Various forms of social networks
ranging from MySpace to Match.com are turned to connect people and encourage
meaningful relationships. As highly social animals, people find almost
any interpersonal interaction to be highly meaningful.
- Systems for bringing
people together: The surveys on dating sites help connect people
of similar interests. There is interesting work going on analyzing the
hubs of various social networks and setting up events that causes hub
roles to collide with one another, smashing together entire social groups
for immense dramatic effect.
- System for maintaining
relationships: Existing relationships must be groomed through the
use of gifts, notes and idle chatter. Systems like Twitter or the newsfeed
in Facebooks are excellent examples of these systems in action.
Make a game that replicate the joy of a good Tupperware party.(They
are so happy!)
Other interesting areas
These were areas that weren't
discussed as in depth, but also offer powerful techniques for mediating
the player's experiences.
- Reality television:
Reality television shows, ranging from moderately mediated examples
like Survivor to heavily mediated competitions like Dancing with the
Stars, offer inspired example of how to use environmental and psychological
manipulation to create intense human drama. As ratings demonstrate,
a real person actually falling in love can be more appealing than an
actor pretending to fall in love.
Throughout history, various religious and cultural groups have used
ritual to create deeply meaningful experiences that resonate across
generations. One topic we discussed was Aztec sacrificial rituals
and their impact on an entire culture. With their intricate rules, reward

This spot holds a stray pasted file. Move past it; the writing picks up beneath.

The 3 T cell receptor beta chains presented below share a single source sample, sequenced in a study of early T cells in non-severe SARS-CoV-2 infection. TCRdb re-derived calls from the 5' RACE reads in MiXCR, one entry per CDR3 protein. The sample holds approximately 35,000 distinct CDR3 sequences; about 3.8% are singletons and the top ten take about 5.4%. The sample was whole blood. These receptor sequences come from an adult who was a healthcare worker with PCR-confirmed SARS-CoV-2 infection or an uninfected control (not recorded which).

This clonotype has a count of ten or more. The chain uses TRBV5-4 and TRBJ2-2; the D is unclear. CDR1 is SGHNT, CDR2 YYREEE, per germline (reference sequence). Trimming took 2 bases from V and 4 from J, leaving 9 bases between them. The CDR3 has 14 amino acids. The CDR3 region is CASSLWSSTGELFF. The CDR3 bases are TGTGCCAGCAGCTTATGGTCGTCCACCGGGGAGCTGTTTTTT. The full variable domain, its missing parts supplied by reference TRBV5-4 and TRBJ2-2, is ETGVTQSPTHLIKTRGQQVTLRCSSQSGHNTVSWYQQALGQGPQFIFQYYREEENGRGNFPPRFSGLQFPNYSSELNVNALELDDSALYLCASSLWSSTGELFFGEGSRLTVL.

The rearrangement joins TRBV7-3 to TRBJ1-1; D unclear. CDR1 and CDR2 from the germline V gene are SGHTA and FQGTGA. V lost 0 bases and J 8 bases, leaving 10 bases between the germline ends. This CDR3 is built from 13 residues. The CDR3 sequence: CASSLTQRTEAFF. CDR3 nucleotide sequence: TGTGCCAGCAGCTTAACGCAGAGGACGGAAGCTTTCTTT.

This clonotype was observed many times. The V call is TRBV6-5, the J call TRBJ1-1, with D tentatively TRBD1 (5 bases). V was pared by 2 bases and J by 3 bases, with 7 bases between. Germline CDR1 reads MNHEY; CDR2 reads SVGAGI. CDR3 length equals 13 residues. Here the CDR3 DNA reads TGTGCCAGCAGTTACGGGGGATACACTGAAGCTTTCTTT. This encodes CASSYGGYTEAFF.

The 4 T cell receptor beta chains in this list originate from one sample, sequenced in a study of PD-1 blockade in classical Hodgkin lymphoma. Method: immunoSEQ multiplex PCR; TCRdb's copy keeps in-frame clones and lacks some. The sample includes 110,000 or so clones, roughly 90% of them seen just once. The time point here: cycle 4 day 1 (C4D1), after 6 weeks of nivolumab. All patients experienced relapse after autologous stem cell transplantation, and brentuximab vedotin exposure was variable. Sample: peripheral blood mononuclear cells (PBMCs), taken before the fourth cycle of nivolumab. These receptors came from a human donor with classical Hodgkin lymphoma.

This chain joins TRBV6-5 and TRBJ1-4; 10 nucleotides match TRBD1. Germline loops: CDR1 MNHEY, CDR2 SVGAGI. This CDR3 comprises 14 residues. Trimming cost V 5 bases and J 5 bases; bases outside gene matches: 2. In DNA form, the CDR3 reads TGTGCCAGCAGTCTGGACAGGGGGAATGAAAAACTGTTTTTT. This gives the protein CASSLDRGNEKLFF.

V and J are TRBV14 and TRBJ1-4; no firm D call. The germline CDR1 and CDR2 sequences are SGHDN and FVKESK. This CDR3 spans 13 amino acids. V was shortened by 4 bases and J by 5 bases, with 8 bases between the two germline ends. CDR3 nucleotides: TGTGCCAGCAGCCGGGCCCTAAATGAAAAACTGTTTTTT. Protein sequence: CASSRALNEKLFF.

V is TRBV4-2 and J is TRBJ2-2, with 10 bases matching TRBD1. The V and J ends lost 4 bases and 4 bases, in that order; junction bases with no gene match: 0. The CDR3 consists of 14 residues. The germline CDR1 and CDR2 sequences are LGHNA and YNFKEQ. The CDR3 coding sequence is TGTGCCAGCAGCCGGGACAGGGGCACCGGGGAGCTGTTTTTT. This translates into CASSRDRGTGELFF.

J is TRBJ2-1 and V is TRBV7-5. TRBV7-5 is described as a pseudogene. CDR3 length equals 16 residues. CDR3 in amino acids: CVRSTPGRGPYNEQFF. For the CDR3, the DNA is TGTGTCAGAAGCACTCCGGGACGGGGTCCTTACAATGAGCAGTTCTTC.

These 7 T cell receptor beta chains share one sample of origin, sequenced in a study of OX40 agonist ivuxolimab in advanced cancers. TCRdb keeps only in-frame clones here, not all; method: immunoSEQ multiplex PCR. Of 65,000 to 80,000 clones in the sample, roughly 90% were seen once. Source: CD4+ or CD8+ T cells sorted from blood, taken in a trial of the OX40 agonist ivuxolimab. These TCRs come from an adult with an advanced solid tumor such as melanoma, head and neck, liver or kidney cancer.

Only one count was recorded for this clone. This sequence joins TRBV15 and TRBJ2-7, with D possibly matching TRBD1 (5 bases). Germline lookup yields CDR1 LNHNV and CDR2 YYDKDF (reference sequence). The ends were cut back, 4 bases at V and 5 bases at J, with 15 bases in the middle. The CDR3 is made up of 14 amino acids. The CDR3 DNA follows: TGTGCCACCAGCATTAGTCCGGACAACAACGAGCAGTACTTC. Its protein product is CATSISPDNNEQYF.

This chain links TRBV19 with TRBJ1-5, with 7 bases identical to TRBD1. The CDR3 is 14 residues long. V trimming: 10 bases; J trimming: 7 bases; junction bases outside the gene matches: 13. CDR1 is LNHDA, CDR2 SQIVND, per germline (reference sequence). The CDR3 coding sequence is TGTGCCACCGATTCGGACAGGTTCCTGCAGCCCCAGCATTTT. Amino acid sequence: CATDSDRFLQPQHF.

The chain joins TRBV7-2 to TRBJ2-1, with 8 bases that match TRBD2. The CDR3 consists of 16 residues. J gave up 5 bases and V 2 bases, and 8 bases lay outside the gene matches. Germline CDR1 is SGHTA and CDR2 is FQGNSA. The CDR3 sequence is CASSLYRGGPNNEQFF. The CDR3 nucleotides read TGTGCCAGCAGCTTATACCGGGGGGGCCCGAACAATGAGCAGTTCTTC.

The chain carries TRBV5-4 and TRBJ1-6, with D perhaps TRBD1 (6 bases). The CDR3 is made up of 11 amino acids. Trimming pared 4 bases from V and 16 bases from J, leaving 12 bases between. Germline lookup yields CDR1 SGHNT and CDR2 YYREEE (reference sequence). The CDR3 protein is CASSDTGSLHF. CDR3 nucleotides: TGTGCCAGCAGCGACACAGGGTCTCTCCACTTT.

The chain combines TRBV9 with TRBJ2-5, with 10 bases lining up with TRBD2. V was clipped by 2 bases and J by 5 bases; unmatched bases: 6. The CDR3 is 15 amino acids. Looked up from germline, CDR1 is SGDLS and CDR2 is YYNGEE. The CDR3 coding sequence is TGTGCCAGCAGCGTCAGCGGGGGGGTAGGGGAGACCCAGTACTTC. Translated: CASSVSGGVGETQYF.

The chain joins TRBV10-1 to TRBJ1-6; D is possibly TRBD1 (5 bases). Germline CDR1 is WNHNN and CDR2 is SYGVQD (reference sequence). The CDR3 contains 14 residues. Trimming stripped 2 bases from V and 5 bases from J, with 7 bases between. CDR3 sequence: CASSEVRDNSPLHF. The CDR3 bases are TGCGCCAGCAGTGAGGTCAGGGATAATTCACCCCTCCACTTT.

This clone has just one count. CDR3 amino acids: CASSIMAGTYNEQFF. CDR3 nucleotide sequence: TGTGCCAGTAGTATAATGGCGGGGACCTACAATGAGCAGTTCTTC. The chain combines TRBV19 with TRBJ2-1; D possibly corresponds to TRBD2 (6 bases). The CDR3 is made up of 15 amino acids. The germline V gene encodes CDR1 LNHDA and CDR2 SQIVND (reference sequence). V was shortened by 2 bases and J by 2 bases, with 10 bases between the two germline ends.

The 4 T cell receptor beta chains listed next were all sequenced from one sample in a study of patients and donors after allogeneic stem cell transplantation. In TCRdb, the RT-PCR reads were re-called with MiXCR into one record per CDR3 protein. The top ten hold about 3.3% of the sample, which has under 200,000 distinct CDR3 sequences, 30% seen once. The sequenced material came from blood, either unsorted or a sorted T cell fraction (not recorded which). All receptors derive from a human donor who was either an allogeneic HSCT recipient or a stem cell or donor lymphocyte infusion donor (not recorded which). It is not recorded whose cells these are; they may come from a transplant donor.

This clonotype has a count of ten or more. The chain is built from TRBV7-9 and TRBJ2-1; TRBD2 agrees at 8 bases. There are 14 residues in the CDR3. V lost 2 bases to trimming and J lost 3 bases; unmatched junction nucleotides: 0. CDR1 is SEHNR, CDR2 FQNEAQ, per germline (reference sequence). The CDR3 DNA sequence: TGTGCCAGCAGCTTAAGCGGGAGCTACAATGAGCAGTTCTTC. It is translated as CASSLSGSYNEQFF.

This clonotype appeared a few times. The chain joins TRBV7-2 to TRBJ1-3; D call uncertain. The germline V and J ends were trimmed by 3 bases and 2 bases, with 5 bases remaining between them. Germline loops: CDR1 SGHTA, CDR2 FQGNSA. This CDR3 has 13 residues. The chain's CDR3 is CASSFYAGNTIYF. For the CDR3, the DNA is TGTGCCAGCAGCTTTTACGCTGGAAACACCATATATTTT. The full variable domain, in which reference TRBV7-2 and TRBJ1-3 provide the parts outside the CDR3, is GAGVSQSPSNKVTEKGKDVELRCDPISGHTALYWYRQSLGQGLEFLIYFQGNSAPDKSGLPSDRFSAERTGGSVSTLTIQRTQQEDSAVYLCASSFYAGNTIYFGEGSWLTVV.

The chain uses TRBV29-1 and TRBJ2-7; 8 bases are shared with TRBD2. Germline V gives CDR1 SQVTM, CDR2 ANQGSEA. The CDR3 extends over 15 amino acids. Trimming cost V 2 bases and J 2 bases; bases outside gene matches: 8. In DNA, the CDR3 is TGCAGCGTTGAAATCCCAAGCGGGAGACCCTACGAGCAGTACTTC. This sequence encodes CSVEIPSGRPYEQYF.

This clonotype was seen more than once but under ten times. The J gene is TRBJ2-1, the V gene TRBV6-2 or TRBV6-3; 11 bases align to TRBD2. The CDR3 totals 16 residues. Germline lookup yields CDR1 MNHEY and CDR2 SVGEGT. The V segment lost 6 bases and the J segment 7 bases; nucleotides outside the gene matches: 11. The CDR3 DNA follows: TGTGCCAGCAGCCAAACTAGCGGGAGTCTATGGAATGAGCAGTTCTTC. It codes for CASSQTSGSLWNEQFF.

system and extensive use of the magic circle, they have many hallmarks
of a social game, albeit one with serious real world consequences. It
is worth studying what makes rituals so powerful and contemplate how
those lessons could be applied to games.
Models For Supporting Player Emotions
As we dig further in each of
the examples above, it becomes clear that there is an underlying psychology
behind many of the successful game systems. By understanding the science
of what we are attempting and then applying experimental methods, we
can ensure that our games product their intended effects by designer
choice, not accident.
There are numerous predictive
psychological models that we can adopt that help designers understand
how players will react to various stimuli.
- Theories of emotion:
What causes emotion within the player? There is a large body of academic
work that describes the connection between memory, recall, emotion and
decision making processes.
psychology: How do group dynamics evolve? Organizational psychology
is the study of groups and how change occurs within groups.
"Psychophysiological measures are often used to study emotion
and attention responses in response to stimuli. Loud startle tones,
emotionally charged pictures, videos, and tasks are presented and psychophysiological
measures are used to examine responses" -http://en.wikipedia.org/wiki/Psychophysiology
- AI modeling of
players: Many of these academic techniques gain immense value when
they are turned into AI routines that attempt to predict the player's
behavior. Instead of turning loose a hundred players in a new
level, you can instead turn loose a hundred AI driven bots. For many
situations like line of sight modeling or even prediction of how social
networks evolve, AI's are remarkably effective at generating short term
Basic game design is a highly
iterative activity that requires the designer to make educated predictions,
test those predictions and then adjust the design. Unfortunately, our
measurement techniques are currently quite crude.
The direct measurement of emotion through biofeedback systems can give
designers a detailed understanding of how individual players experience
the game. Skin conductivity and heart rate variance are two promising
- Skill chain-based
logging: The indirect measurement of fun by logging the player's
interaction with known learning opportunities can alert the designer
to flaws in the flow of the game. This technique works well across large
populations of players.
- Social graphs:
Many social networks contain an immense amount of information about
who each player interacts with, how long they interact and what key
words they use. This data can be fed directly into a reputation-focused
AI model and used to tune the AI so that it becomes incredibly good
at predicting what will happen. Imagine being able to get an overview
of guild conflict or player defections a day or more in advance. In
effect, you can predict the social weather of your online game with